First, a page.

Reviewer: James Hatton
Story Title: Darkstalkers: Chapter One
Story: Ken Siu-Chong
Art: Alvin Lee, Scott Hepburn, Gary Yeung
Arnold Tsang, Christine Choi, and Rey
Publisher: Udon Studios
Whee! It’s Capcom week for your favorite reviewer with Darkstalkers and Streetfighter on my list of things to destroy. Well, that’s cool for me – since both of these books have a special little place in my heart. The main reason for this is how Udon Studios does things. They have ALL of these huge contract books that are going to pull this odd niche crossover of horror fans, video game fans, and comic fans together.
Now, back in the day, a company with a Street Fighter book might have gone the easy way out and given us all of these classically cliche books with little thought into story and concept. These new books show not only ingenuity, but they show a love of the stories that these games told.
This week introduces Darkstalkers, a lesser loved game than Street Fighter, but altogether a better ‘looking’ game with lots of fantastic looking characters from the depths of the horror genre. Everything from a Frankenstein creature, a mummy, a kitty-cat girl (who is just too cute for words), and an undead brit rocker. These are your Darkstalkers. Neat, huh?
This book starts with an odd prologue. I will admit that I never played any of the other Darkstalker games besides #1, so it is very possible that the character introduced is the villain from one of the later sequels.
There once was a world of warriors. A world that would evolve itself every generation to breed a new warrior to take down the last. This was how they rolled, you see. So the idea was that child after child they would evolve and soon they would all be invincible super-creatures with limitless power and sway over the universe. That, though, didn’t happen. One creature was born, and he was a big huge megalithic, Galactus got NOTHIN’ on me kind of badass named Pyron.
Pyron went around eating worlds to sate his unquenchible hunger until he found Earth. Because of Earth’s limitless potential, he put an eggtimer on it and decided to wait until it was ripe.
…65 million years later…
We come to a world that has a new star in the sky, an orange monster of a star. (Did I mention Pyron was orangish?) It seems that this star is a bad omen for the people of Earth. Its arrival heralded a legion of creatures, Darkstalkers they call them, to appear and start doing devilish things. Creatures like wolfmen, and kitty girls, and succubi, and undead British rockers.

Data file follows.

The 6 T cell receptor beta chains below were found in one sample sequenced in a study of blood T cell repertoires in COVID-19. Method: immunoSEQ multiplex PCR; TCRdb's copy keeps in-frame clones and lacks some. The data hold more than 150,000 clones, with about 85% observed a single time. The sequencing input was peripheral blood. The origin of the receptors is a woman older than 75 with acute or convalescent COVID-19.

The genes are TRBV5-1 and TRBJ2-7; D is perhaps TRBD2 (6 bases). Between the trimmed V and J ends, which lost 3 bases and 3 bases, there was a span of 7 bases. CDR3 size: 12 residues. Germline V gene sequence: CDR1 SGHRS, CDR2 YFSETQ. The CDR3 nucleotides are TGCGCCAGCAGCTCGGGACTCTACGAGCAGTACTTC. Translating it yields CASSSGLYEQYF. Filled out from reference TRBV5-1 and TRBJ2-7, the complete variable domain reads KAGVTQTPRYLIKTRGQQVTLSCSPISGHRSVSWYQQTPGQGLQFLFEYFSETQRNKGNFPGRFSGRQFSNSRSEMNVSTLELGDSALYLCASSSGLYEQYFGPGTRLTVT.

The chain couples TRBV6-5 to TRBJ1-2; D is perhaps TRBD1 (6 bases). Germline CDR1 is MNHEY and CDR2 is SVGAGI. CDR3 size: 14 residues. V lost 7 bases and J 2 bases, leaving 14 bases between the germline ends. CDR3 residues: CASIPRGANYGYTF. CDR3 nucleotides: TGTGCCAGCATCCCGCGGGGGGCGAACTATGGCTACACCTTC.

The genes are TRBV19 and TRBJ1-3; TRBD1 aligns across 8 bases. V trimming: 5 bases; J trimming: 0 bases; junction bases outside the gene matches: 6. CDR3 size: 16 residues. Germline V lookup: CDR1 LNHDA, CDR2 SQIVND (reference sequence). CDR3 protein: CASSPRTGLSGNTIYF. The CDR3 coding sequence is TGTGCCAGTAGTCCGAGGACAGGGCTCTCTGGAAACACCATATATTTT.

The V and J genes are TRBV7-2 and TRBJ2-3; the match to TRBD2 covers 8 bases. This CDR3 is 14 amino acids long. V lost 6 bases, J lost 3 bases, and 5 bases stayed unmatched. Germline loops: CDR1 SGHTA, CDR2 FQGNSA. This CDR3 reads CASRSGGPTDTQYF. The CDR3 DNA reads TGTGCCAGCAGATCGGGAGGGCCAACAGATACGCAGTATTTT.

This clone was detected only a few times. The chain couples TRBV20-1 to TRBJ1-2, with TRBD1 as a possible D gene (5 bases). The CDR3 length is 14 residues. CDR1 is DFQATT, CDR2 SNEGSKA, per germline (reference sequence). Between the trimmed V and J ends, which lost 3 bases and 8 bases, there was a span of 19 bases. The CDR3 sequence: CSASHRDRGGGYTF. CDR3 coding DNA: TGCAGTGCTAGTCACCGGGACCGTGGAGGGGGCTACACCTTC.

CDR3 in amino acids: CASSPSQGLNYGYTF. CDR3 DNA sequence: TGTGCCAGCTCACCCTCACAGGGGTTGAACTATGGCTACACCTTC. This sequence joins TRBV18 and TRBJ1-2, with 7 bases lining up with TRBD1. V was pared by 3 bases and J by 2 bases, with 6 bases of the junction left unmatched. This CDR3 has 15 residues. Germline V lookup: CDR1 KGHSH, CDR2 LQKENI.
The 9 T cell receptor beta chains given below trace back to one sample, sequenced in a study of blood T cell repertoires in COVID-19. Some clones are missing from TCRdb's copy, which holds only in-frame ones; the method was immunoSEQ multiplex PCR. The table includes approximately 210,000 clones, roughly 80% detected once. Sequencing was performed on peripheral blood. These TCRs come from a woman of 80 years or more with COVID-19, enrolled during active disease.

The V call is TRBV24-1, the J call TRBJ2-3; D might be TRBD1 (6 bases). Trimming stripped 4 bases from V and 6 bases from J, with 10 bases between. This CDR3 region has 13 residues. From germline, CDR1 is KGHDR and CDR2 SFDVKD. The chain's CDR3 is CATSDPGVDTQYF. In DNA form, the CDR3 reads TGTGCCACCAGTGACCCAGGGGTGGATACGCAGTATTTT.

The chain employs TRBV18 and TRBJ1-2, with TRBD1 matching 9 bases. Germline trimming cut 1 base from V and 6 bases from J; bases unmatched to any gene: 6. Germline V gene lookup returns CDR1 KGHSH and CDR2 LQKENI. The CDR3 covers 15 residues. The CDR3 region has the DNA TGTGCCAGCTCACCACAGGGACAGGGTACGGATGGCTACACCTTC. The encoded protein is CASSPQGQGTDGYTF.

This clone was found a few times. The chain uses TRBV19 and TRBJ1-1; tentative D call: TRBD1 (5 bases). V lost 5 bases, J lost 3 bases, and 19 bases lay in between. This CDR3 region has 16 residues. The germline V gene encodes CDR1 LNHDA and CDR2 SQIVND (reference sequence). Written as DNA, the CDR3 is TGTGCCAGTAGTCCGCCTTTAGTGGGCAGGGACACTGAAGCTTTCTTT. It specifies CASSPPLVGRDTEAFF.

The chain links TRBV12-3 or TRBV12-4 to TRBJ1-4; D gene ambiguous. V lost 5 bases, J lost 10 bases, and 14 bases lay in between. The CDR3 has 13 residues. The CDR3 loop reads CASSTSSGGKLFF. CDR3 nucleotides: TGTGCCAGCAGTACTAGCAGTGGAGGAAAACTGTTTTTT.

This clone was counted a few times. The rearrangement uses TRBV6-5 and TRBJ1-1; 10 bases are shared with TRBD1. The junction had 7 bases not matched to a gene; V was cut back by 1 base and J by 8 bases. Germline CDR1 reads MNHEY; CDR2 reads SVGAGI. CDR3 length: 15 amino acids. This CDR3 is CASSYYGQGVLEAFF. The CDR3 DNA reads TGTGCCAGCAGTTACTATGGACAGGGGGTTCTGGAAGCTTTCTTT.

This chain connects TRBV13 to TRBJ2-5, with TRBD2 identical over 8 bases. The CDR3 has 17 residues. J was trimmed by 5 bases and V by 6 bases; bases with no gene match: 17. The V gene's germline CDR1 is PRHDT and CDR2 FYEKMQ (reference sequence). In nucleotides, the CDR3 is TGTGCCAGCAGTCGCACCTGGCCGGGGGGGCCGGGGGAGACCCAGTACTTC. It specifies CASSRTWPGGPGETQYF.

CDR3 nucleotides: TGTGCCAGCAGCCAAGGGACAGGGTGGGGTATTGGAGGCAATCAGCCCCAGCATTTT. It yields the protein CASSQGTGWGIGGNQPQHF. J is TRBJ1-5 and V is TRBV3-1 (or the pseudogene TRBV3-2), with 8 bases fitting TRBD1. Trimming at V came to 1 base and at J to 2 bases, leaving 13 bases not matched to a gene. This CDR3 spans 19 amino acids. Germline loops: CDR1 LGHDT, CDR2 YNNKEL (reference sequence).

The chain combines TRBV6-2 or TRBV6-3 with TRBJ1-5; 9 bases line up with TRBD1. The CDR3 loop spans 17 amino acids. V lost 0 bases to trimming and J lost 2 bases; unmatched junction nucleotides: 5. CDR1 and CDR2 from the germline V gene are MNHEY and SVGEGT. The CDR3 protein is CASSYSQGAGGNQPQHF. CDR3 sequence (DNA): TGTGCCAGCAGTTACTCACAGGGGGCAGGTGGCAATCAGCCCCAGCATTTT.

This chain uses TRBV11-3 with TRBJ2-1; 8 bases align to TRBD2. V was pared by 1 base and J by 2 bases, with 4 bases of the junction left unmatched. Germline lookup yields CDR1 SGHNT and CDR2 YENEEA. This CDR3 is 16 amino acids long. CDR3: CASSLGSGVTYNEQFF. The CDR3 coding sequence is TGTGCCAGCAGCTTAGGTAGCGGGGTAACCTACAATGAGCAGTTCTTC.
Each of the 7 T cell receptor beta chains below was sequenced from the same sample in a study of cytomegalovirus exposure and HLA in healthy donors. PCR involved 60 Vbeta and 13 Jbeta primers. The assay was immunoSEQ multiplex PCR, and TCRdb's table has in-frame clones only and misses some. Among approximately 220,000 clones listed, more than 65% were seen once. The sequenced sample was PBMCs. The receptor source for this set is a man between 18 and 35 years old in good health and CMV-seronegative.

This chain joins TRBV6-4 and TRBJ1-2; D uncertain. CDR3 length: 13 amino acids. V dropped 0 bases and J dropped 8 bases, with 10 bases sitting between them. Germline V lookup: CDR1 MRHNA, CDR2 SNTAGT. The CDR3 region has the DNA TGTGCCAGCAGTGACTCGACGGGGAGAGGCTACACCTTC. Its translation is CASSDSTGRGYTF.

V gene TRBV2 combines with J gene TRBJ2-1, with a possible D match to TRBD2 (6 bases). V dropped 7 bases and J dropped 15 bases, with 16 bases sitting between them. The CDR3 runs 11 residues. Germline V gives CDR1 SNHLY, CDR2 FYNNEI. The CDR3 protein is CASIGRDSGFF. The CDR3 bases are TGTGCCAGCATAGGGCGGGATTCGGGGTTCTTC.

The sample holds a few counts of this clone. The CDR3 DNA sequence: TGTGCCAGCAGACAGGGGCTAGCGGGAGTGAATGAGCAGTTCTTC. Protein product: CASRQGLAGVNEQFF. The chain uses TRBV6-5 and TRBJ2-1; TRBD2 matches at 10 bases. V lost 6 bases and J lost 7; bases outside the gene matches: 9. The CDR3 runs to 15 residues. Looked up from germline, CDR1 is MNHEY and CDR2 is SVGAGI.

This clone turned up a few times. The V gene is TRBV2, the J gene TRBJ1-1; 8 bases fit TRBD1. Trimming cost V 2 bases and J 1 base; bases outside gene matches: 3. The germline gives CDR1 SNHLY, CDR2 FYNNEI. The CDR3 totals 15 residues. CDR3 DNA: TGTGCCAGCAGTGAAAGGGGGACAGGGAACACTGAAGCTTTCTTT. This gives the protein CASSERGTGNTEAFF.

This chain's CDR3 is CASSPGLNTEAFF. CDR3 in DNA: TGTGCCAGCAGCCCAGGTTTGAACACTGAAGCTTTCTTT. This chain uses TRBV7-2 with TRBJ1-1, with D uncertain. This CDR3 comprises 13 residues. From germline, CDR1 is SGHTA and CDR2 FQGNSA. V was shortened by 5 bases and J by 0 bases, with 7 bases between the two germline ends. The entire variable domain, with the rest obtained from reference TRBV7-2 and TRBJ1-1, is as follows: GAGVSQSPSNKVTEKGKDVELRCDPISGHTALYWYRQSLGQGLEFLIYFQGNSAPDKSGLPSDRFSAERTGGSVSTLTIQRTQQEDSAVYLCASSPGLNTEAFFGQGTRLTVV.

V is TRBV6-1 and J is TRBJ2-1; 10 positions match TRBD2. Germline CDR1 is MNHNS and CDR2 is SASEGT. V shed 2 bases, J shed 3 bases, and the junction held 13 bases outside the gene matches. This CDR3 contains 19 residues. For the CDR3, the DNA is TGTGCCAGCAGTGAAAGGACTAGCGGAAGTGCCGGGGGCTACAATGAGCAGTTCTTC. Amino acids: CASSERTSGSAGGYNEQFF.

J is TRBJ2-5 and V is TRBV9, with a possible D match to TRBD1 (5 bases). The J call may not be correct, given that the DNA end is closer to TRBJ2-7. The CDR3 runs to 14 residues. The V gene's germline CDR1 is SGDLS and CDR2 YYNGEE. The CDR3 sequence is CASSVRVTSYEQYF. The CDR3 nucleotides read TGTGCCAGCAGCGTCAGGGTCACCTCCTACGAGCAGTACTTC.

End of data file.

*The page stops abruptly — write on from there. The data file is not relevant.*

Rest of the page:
We join Jack, a common drinking peasant as he is on his way home from the bar. Along his way he comes across Ann, a poor, poor girl with no place to go. She is an immigrant. She has no friends. She has no home. What is Jack to do? Well, Jack is a good man and has a good heart so he takes her into his own home. Now, at this point the story could go too different ways – Jack is either a mean ol’ Darkstalker, or Ann is. Thankfully, it’s Ann who turns into the fan favorite character of Morrigan, the breasty succubus. She gives Jack the night of his life and goes on home.
This all leads you by the hand to the knowledge that Morrigan is Demitri Maximov, big muckamuck vampire, daughter – he’s been exiled from the realm that Morrigan is from – and he’s showing back up on Earth soon… as early as NEXT ISSUE!
Oh, and Morrigan seems to have killed Jack, but she seemed so nice!
Let me say that there is something really nice about Udon Studios. I knew that when they were doing just Agent X. Their style is clean and looks like they have taken screenshots of high action videogame cut scenes or anime. If you are a fan of the Japanese movement, but can’t seem to get your brain around it, Udon is what you should be looking at.
This book, I will say, was a bit fuzzy in some areas, with a lot of overshadowing – but the crisp lines and bright highlights is just as I expect out of one of their titles.
The Capcom set of books are very simply things that you either know you want to read, or have no interest in. There is VERY LITTLE crossover in this kind of title – and Udon is fine with that. They know that they are putting out a book that doesn’t have a HUGE niche, but it is a genre unto itself and deserves to be shown. Go them.
There will come a day when a video game and a comic move together so that they are interactive parts of each other. Where you play the game, and a line of comics ties the two together seamlessly. It is a dream I have as a comic/game geek. Until then, Udon is doing the best they can.